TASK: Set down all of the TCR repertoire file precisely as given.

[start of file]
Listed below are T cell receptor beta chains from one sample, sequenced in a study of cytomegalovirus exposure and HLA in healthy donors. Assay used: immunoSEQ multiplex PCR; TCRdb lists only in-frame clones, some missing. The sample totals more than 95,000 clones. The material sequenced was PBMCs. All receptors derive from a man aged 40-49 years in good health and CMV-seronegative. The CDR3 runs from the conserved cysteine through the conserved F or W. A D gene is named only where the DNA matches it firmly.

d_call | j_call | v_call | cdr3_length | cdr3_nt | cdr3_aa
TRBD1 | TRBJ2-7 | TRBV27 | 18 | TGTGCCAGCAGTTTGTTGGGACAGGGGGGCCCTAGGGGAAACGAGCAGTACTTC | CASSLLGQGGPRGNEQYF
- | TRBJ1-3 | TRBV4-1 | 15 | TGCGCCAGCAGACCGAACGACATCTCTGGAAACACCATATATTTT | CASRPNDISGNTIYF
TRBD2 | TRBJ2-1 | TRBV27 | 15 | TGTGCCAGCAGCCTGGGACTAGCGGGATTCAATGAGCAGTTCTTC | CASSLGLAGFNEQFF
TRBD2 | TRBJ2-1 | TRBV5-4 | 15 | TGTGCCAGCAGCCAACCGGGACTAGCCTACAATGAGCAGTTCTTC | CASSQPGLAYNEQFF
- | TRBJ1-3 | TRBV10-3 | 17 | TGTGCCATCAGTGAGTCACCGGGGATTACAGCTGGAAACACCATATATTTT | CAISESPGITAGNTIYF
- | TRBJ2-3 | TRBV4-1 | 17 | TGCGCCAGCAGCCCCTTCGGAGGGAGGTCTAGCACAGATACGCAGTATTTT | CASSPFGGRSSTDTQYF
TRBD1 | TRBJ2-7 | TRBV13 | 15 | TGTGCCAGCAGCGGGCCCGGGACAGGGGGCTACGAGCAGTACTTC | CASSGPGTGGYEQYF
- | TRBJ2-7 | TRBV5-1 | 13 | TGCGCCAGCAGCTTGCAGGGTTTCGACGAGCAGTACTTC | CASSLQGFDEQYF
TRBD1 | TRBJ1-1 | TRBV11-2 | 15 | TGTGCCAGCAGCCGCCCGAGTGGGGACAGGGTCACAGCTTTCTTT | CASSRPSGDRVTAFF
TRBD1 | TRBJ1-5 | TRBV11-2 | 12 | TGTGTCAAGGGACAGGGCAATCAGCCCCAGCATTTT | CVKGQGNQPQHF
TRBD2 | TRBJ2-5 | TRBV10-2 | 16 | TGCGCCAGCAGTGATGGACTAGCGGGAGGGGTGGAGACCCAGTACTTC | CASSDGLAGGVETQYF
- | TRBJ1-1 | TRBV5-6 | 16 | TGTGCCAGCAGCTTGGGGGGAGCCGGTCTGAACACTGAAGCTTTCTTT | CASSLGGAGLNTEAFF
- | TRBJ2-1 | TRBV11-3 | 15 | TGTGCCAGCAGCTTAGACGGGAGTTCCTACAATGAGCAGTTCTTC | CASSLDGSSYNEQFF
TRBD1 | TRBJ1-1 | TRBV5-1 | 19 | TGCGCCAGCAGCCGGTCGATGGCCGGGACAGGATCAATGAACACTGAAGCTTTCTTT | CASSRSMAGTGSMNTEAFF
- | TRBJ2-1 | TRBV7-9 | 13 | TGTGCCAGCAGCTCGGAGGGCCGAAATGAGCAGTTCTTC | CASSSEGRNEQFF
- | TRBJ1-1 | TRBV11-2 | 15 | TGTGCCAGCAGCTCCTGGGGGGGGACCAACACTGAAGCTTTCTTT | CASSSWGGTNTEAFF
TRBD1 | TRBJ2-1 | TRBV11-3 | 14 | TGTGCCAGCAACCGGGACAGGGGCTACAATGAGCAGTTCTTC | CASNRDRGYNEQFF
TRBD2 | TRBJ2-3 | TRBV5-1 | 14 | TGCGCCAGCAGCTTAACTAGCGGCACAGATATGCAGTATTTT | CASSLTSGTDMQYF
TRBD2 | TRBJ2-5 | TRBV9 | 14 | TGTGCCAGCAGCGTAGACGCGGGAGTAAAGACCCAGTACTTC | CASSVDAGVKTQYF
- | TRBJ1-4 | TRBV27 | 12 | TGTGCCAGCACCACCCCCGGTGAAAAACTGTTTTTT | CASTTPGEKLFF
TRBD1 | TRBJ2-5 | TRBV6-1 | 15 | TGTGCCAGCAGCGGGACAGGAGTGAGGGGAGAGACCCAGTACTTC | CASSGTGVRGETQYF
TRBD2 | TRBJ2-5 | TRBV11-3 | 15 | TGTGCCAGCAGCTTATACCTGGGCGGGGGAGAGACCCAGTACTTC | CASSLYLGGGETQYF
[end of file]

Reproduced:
Listed below are T cell receptor beta chains from one sample, sequenced in a study of cytomegalovirus exposure and HLA in healthy donors. Assay used: immunoSEQ multiplex PCR; TCRdb lists only in-frame clones, some missing. The sample totals more than 95,000 clones. The material sequenced was PBMCs. All receptors derive from a man aged 40-49 years in good health and CMV-seronegative. The CDR3 runs from the conserved cysteine through the conserved F or W. A D gene is named only where the DNA matches it firmly.

d_call | j_call | v_call | cdr3_length | cdr3_nt | cdr3_aa
TRBD1 | TRBJ2-7 | TRBV27 | 18 | TGTGCCAGCAGTTTGTTGGGACAGGGGGGCCCTAGGGGAAACGAGCAGTACTTC | CASSLLGQGGPRGNEQYF
- | TRBJ1-3 | TRBV4-1 | 15 | TGCGCCAGCAGACCGAACGACATCTCTGGAAACACCATATATTTT | CASRPNDISGNTIYF
TRBD2 | TRBJ2-1 | TRBV27 | 15 | TGTGCCAGCAGCCTGGGACTAGCGGGATTCAATGAGCAGTTCTTC | CASSLGLAGFNEQFF
TRBD2 | TRBJ2-1 | TRBV5-4 | 15 | TGTGCCAGCAGCCAACCGGGACTAGCCTACAATGAGCAGTTCTTC | CASSQPGLAYNEQFF
- | TRBJ1-3 | TRBV10-3 | 17 | TGTGCCATCAGTGAGTCACCGGGGATTACAGCTGGAAACACCATATATTTT | CAISESPGITAGNTIYF
- | TRBJ2-3 | TRBV4-1 | 17 | TGCGCCAGCAGCCCCTTCGGAGGGAGGTCTAGCACAGATACGCAGTATTTT | CASSPFGGRSSTDTQYF
TRBD1 | TRBJ2-7 | TRBV13 | 15 | TGTGCCAGCAGCGGGCCCGGGACAGGGGGCTACGAGCAGTACTTC | CASSGPGTGGYEQYF
- | TRBJ2-7 | TRBV5-1 | 13 | TGCGCCAGCAGCTTGCAGGGTTTCGACGAGCAGTACTTC | CASSLQGFDEQYF
TRBD1 | TRBJ1-1 | TRBV11-2 | 15 | TGTGCCAGCAGCCGCCCGAGTGGGGACAGGGTCACAGCTTTCTTT | CASSRPSGDRVTAFF
TRBD1 | TRBJ1-5 | TRBV11-2 | 12 | TGTGTCAAGGGACAGGGCAATCAGCCCCAGCATTTT | CVKGQGNQPQHF
TRBD2 | TRBJ2-5 | TRBV10-2 | 16 | TGCGCCAGCAGTGATGGACTAGCGGGAGGGGTGGAGACCCAGTACTTC | CASSDGLAGGVETQYF
- | TRBJ1-1 | TRBV5-6 | 16 | TGTGCCAGCAGCTTGGGGGGAGCCGGTCTGAACACTGAAGCTTTCTTT | CASSLGGAGLNTEAFF
- | TRBJ2-1 | TRBV11-3 | 15 | TGTGCCAGCAGCTTAGACGGGAGTTCCTACAATGAGCAGTTCTTC | CASSLDGSSYNEQFF
TRBD1 | TRBJ1-1 | TRBV5-1 | 19 | TGCGCCAGCAGCCGGTCGATGGCCGGGACAGGATCAATGAACACTGAAGCTTTCTTT | CASSRSMAGTGSMNTEAFF
- | TRBJ2-1 | TRBV7-9 | 13 | TGTGCCAGCAGCTCGGAGGGCCGAAATGAGCAGTTCTTC | CASSSEGRNEQFF
- | TRBJ1-1 | TRBV11-2 | 15 | TGTGCCAGCAGCTCCTGGGGGGGGACCAACACTGAAGCTTTCTTT | CASSSWGGTNTEAFF
TRBD1 | TRBJ2-1 | TRBV11-3 | 14 | TGTGCCAGCAACCGGGACAGGGGCTACAATGAGCAGTTCTTC | CASNRDRGYNEQFF
TRBD2 | TRBJ2-3 | TRBV5-1 | 14 | TGCGCCAGCAGCTTAACTAGCGGCACAGATATGCAGTATTTT | CASSLTSGTDMQYF
TRBD2 | TRBJ2-5 | TRBV9 | 14 | TGTGCCAGCAGCGTAGACGCGGGAGTAAAGACCCAGTACTTC | CASSVDAGVKTQYF
- | TRBJ1-4 | TRBV27 | 12 | TGTGCCAGCACCACCCCCGGTGAAAAACTGTTTTTT | CASTTPGEKLFF
TRBD1 | TRBJ2-5 | TRBV6-1 | 15 | TGTGCCAGCAGCGGGACAGGAGTGAGGGGAGAGACCCAGTACTTC | CASSGTGVRGETQYF
TRBD2 | TRBJ2-5 | TRBV11-3 | 15 | TGTGCCAGCAGCTTATACCTGGGCGGGGGAGAGACCCAGTACTTC | CASSLYLGGGETQYF